Unemployment is soaring as a result of the coronavirus pandemic. With many sectors still struggling to recover from the lockdown and reduced consumer confidence, unemployment is likely to remain high for some time. Under these circumstances, millions of Americans are struggling to pay their bills, let alone make debt repayments. So, should people still be paying their student loans during COVID-19?
Federal student loan forbearance extension
Student loan borrowers were given some relief as part of the $2 trillion stimulus package granted under the Coronavirus Aid, Relief, and Economic Security (CARES) Act. In the six months from March 13, federal student loan borrowers do not have to make payments. Additionally, interest rates have been set at 0 percent during this period. This relief was set to expire on Sept. 30.
So far, Congress has been unable to agree on the details of a second stimulus package. However, Donald Trump decided to bypass the House on Saturday by signing three memorandums and one executive order to continue relief. As part of this extension, the relief on student loan payments and interest will be extended until Dec. 31.
Is Trump's forbearance extension legal?
The legality of Trump's actions has been called into question by lawmakers and commentators, who point out that Congress—not the executive—is responsible for fiscal policy. Representative Jackie Speier, a Democrat from California, told ABC that "what the president has done is illegal." She added, "It was a bit of a show, frankly, and what we need to do is get the negotiations completed, the food back on the table and the roofs over people's houses."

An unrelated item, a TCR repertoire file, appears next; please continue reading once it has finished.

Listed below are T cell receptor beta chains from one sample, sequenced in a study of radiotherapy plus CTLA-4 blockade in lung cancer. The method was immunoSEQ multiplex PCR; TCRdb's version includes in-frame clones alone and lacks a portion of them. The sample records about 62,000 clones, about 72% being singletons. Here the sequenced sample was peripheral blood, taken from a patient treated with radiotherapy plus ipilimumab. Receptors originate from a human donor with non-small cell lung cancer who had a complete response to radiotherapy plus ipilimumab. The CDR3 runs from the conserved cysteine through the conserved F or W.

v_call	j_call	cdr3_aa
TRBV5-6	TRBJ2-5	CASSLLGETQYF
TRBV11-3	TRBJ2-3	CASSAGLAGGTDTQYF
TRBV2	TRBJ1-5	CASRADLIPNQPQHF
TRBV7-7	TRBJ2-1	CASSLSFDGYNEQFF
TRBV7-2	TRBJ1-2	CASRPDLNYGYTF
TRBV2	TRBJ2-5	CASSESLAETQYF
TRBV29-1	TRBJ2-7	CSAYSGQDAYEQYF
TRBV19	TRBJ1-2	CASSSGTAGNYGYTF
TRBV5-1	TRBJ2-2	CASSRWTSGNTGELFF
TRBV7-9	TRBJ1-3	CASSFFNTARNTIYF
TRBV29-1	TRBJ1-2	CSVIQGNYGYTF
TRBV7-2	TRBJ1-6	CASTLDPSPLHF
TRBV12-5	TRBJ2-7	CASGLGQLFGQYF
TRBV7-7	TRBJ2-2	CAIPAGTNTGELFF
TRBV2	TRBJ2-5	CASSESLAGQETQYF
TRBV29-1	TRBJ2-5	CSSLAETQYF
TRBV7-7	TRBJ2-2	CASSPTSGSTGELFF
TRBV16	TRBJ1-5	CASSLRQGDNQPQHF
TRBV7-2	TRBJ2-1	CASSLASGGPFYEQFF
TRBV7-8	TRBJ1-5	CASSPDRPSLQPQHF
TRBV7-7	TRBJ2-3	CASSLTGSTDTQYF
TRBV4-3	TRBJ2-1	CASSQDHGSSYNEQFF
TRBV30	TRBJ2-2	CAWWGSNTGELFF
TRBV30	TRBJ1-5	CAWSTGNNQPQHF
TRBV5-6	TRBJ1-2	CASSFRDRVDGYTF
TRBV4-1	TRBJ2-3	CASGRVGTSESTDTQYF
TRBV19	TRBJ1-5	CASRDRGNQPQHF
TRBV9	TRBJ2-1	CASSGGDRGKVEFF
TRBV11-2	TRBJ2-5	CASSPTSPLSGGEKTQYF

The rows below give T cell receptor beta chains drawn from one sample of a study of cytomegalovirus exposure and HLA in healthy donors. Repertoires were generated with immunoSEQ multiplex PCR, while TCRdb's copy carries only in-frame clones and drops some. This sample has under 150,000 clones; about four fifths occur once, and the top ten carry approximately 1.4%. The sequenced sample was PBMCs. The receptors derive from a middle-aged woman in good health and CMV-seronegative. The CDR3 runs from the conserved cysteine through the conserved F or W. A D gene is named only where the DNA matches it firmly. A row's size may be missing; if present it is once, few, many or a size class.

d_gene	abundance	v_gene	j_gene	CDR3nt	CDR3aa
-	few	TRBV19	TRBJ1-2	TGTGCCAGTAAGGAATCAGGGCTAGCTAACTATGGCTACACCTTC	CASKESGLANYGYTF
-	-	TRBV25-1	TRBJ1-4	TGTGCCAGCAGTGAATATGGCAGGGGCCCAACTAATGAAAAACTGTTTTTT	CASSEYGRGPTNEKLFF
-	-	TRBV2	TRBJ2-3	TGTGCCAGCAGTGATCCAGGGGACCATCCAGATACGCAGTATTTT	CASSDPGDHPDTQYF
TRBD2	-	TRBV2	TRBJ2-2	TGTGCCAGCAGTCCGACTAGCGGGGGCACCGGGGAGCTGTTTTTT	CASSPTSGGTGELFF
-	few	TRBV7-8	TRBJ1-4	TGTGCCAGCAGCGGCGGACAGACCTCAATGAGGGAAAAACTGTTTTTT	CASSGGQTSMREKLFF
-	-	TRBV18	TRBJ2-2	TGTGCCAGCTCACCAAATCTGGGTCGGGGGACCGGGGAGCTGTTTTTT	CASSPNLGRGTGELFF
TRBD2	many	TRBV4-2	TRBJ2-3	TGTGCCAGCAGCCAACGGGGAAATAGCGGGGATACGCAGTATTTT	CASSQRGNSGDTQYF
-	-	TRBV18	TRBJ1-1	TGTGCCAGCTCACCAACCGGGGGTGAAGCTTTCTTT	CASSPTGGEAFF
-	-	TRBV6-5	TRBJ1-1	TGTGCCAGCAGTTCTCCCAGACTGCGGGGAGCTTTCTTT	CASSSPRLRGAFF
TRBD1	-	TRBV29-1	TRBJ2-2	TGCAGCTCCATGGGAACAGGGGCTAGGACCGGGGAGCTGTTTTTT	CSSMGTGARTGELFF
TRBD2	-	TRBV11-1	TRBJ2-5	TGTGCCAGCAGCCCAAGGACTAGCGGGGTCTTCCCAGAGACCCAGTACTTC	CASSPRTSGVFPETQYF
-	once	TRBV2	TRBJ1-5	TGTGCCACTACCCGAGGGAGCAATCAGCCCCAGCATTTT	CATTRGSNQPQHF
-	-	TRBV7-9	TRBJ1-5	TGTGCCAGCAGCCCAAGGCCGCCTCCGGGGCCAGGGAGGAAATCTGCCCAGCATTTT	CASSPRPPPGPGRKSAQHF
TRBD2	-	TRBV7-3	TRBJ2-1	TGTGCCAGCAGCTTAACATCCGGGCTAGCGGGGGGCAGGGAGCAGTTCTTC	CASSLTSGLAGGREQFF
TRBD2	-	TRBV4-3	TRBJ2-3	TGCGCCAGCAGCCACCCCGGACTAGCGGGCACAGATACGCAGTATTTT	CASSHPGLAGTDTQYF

Robert Reich, a Berkeley professor and former Secretary of Labor under Bill Clinton, wrote on Twitter: "Your reminder that a president cannot spend taxpayer dollars by executive order." President Trump's decision is likely to be challenged in the courts, but for now, it's safe to assume that the orders will be implemented.
Should I still pay student loans during COVID-19?
For most people, the answer is probably no. During times of economic uncertainty, it's best to hold onto as much cash as possible by reducing your spending. If you don't have an adequate emergency fund, have lost all or most of your employment, or fear that your job is at risk, don't continue to pay your federal student loans. Instead, use this money to pay for essentials such as rent, groceries, and utilities.
But remember that while federal student loan forbearance is automatic, this is not the case for private student loans. Most private loan providers offer emergency forbearance for at least three months, but you'll need to contact them and let them know that you're suffering economic hardship to freeze your payments. If you're confident that your job is secure, and have an ample emergency fund, then you can continue to pay your student loans if you wish.